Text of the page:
“We heard rumors in July that we were going to combine and then the government stopped talking about it,” Murray said. “Right now I’m really wishing that it would have happened in July. We would have had a full season to work with them. But we’re doing the best with the time that we have.”

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When the unified team was announced late last month Murray, who wasn’t informed beforehand, said she feared it would damage her team’s chemistry. Instead of 23 players she would have an unwieldy 35 with the addition of a dozen North Koreans, three of whom had to dress for every game.

“Some people may say it’s hard to add 12 players to your team and make that work but the [North] girls have been great,” said defenseman Park Yoonjung (a.k.a. Marissa Brandt). “They fit in well with our team, so we couldn’t have asked for a better situation.”

In terms of quality, there wasn’t an enormous dropoff. North Korea, which has been playing in world championships since 1999, is ranked just three spots below the South. When they met in last year’s global tournament in the main Olympic arena the South prevailed, 3-0. “To be honest some of the players are skilled enough that they could be players on our team if they were South Korean,” said forward Randi Griffin, who played at Harvard.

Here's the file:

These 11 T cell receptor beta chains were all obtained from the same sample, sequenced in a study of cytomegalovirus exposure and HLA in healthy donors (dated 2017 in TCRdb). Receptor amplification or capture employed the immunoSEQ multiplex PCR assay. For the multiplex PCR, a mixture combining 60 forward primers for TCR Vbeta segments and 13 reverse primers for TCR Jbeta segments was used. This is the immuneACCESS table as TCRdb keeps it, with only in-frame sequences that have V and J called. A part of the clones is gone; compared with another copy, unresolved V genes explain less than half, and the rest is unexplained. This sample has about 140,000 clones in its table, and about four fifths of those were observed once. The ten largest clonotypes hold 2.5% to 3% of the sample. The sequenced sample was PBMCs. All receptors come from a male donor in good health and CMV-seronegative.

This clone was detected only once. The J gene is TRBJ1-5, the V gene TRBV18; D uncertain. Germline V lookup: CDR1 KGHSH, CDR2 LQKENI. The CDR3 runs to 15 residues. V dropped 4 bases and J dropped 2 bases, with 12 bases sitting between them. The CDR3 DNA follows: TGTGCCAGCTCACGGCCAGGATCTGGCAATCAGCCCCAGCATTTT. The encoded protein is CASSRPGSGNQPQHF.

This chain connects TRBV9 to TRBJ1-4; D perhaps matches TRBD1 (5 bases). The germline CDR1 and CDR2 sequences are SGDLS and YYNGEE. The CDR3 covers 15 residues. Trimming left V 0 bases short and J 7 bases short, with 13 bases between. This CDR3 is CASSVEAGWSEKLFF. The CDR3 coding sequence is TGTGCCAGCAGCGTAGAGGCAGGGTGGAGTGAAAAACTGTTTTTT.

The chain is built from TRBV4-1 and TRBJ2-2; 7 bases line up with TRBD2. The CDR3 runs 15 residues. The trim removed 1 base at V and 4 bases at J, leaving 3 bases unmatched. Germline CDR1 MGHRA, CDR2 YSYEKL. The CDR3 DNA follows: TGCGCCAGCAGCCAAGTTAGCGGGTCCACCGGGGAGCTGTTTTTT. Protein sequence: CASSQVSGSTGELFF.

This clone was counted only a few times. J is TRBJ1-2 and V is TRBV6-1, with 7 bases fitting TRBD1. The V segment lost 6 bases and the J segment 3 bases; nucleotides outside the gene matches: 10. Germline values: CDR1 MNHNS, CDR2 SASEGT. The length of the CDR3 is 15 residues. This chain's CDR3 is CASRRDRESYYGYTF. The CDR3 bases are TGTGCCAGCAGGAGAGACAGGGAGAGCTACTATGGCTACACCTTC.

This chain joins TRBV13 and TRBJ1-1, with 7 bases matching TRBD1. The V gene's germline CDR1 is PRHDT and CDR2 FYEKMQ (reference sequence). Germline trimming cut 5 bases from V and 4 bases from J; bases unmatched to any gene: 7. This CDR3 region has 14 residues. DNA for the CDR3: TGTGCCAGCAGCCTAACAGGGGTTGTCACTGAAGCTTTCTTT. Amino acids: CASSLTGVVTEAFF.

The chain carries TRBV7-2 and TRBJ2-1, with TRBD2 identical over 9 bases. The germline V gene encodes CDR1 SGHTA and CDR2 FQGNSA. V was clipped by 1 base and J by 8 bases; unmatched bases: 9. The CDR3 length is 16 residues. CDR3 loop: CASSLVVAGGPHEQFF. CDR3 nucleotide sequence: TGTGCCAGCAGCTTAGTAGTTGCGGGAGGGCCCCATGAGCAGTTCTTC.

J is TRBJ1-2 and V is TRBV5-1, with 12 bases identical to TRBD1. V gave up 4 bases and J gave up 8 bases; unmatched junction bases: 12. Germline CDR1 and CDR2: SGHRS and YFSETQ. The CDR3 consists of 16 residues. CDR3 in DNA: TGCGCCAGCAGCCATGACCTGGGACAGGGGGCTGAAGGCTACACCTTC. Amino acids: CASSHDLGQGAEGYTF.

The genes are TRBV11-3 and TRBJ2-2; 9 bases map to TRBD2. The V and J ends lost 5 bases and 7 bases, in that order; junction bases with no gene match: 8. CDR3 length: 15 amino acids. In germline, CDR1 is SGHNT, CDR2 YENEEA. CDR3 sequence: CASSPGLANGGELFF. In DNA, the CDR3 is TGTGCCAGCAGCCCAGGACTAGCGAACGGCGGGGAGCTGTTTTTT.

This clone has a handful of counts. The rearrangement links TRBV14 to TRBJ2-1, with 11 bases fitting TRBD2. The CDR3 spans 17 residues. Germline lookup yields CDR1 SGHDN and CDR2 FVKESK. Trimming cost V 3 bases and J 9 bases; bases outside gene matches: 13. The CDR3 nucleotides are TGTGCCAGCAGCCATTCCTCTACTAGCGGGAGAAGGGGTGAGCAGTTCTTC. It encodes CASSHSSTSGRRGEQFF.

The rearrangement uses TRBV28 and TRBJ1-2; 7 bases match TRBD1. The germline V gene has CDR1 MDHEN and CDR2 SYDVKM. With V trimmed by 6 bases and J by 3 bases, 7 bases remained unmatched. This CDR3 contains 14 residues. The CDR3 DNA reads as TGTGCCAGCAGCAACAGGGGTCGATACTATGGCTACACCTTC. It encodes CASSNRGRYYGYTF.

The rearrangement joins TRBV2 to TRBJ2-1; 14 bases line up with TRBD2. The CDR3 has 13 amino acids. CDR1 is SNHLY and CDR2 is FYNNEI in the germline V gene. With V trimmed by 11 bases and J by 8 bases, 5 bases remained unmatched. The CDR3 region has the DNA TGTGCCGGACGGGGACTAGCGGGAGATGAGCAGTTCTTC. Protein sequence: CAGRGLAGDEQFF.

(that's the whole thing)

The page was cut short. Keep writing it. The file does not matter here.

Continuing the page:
The biggest barriers for the North players have been adjusting to a different system and learning hockey terminology. “Hockey communications are basically the same so South Koreans use English words to talk about hockey,” said Griffin. “The North Korean players have their own hockey vocabulary so that’s been a challenge.”

Team chemistry, though, hasn’t been a problem. “When I heard they were joining our team I thought worst-case scenario we are going to be separate,” said Murray. “Our players are not going to talk. But it is fantastic . . . All the meetings are together. All the meals are together. Our players are together. In the locker room they mix and talk. This is our family and this is great.”

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What all of the Koreans had in common was that none of them had played an Olympic hockey game. They hung in gamely for half a period and then Alina Muller burned them for a hat trick in less than 10 minutes and that was that. The final shots were 52-8.

“I was positively surprised at how good they were, especially their goalkeeper [Shin So Jung],” said Swiss goalie Florence Schelling, the Northeastern product who was MVP at the last Games. “She had an incredible game, so many big saves. Hats off to her.”

The final two group matches against Sweden and Japan figure to be more competitive. “We told the players just because we lost the first game doesn’t mean our tournament is finished,” Murray said.

Now that they’ve made the diplomatic history they hadn’t planned on, the Koreans can go back to being simply players. What their coach told them is true. They’ll never have this hockey moment again.

John Powers can be reached at john.powers@globe.com.